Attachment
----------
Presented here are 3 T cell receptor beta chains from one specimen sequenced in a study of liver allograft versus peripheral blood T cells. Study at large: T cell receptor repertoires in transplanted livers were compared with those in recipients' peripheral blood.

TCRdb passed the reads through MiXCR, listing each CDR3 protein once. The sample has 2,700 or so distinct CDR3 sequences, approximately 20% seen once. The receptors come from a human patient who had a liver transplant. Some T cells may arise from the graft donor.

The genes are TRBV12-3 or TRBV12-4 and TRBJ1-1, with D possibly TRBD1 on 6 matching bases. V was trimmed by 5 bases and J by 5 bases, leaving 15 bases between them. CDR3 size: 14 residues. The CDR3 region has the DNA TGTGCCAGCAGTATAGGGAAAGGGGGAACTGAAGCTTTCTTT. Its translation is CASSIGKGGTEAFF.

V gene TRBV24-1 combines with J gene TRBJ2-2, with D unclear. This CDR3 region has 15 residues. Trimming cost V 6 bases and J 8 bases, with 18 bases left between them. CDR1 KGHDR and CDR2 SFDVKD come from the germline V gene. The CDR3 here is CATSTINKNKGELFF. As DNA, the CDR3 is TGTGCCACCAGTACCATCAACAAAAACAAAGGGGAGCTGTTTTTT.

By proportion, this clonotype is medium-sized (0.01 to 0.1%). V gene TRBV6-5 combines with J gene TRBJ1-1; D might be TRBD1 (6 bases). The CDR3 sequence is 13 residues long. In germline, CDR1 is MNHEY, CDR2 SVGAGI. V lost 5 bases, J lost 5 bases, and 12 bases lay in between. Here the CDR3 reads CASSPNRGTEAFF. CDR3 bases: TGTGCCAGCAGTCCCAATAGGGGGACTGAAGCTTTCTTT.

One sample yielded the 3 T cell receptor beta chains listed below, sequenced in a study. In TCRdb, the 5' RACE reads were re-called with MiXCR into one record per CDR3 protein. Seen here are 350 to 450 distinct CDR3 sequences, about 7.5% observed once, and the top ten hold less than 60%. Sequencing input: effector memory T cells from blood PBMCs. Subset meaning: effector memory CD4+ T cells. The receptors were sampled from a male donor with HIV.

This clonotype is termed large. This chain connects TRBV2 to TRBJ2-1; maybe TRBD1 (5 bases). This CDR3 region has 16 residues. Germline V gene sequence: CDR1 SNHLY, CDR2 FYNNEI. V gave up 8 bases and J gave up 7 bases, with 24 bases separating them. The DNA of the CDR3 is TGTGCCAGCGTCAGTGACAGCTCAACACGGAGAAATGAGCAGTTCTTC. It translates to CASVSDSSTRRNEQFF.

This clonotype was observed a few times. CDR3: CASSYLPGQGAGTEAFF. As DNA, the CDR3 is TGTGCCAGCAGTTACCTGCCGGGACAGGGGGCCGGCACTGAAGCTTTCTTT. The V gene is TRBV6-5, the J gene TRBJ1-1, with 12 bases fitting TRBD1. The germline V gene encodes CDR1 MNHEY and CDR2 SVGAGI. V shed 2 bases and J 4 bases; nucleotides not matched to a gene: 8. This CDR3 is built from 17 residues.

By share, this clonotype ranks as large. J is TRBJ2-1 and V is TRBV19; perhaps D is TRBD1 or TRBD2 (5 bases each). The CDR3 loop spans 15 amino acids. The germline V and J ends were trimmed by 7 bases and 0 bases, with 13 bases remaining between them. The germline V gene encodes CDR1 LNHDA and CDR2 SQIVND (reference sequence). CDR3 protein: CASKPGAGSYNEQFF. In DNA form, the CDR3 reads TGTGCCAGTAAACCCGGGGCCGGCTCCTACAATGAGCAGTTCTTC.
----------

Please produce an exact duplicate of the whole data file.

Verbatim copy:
Presented here are 3 T cell receptor beta chains from one specimen sequenced in a study of liver allograft versus peripheral blood T cells. Study at large: T cell receptor repertoires in transplanted livers were compared with those in recipients' peripheral blood.

TCRdb passed the reads through MiXCR, listing each CDR3 protein once. The sample has 2,700 or so distinct CDR3 sequences, approximately 20% seen once. The receptors come from a human patient who had a liver transplant. Some T cells may arise from the graft donor.

The genes are TRBV12-3 or TRBV12-4 and TRBJ1-1, with D possibly TRBD1 on 6 matching bases. V was trimmed by 5 bases and J by 5 bases, leaving 15 bases between them. CDR3 size: 14 residues. The CDR3 region has the DNA TGTGCCAGCAGTATAGGGAAAGGGGGAACTGAAGCTTTCTTT. Its translation is CASSIGKGGTEAFF.

V gene TRBV24-1 combines with J gene TRBJ2-2, with D unclear. This CDR3 region has 15 residues. Trimming cost V 6 bases and J 8 bases, with 18 bases left between them. CDR1 KGHDR and CDR2 SFDVKD come from the germline V gene. The CDR3 here is CATSTINKNKGELFF. As DNA, the CDR3 is TGTGCCACCAGTACCATCAACAAAAACAAAGGGGAGCTGTTTTTT.

By proportion, this clonotype is medium-sized (0.01 to 0.1%). V gene TRBV6-5 combines with J gene TRBJ1-1; D might be TRBD1 (6 bases). The CDR3 sequence is 13 residues long. In germline, CDR1 is MNHEY, CDR2 SVGAGI. V lost 5 bases, J lost 5 bases, and 12 bases lay in between. Here the CDR3 reads CASSPNRGTEAFF. CDR3 bases: TGTGCCAGCAGTCCCAATAGGGGGACTGAAGCTTTCTTT.

One sample yielded the 3 T cell receptor beta chains listed below, sequenced in a study. In TCRdb, the 5' RACE reads were re-called with MiXCR into one record per CDR3 protein. Seen here are 350 to 450 distinct CDR3 sequences, about 7.5% observed once, and the top ten hold less than 60%. Sequencing input: effector memory T cells from blood PBMCs. Subset meaning: effector memory CD4+ T cells. The receptors were sampled from a male donor with HIV.

This clonotype is termed large. This chain connects TRBV2 to TRBJ2-1; maybe TRBD1 (5 bases). This CDR3 region has 16 residues. Germline V gene sequence: CDR1 SNHLY, CDR2 FYNNEI. V gave up 8 bases and J gave up 7 bases, with 24 bases separating them. The DNA of the CDR3 is TGTGCCAGCGTCAGTGACAGCTCAACACGGAGAAATGAGCAGTTCTTC. It translates to CASVSDSSTRRNEQFF.

This clonotype was observed a few times. CDR3: CASSYLPGQGAGTEAFF. As DNA, the CDR3 is TGTGCCAGCAGTTACCTGCCGGGACAGGGGGCCGGCACTGAAGCTTTCTTT. The V gene is TRBV6-5, the J gene TRBJ1-1, with 12 bases fitting TRBD1. The germline V gene encodes CDR1 MNHEY and CDR2 SVGAGI. V shed 2 bases and J 4 bases; nucleotides not matched to a gene: 8. This CDR3 is built from 17 residues.

By share, this clonotype ranks as large. J is TRBJ2-1 and V is TRBV19; perhaps D is TRBD1 or TRBD2 (5 bases each). The CDR3 loop spans 15 amino acids. The germline V and J ends were trimmed by 7 bases and 0 bases, with 13 bases remaining between them. The germline V gene encodes CDR1 LNHDA and CDR2 SQIVND (reference sequence). CDR3 protein: CASKPGAGSYNEQFF. In DNA form, the CDR3 reads TGTGCCAGTAAACCCGGGGCCGGCTCCTACAATGAGCAGTTCTTC.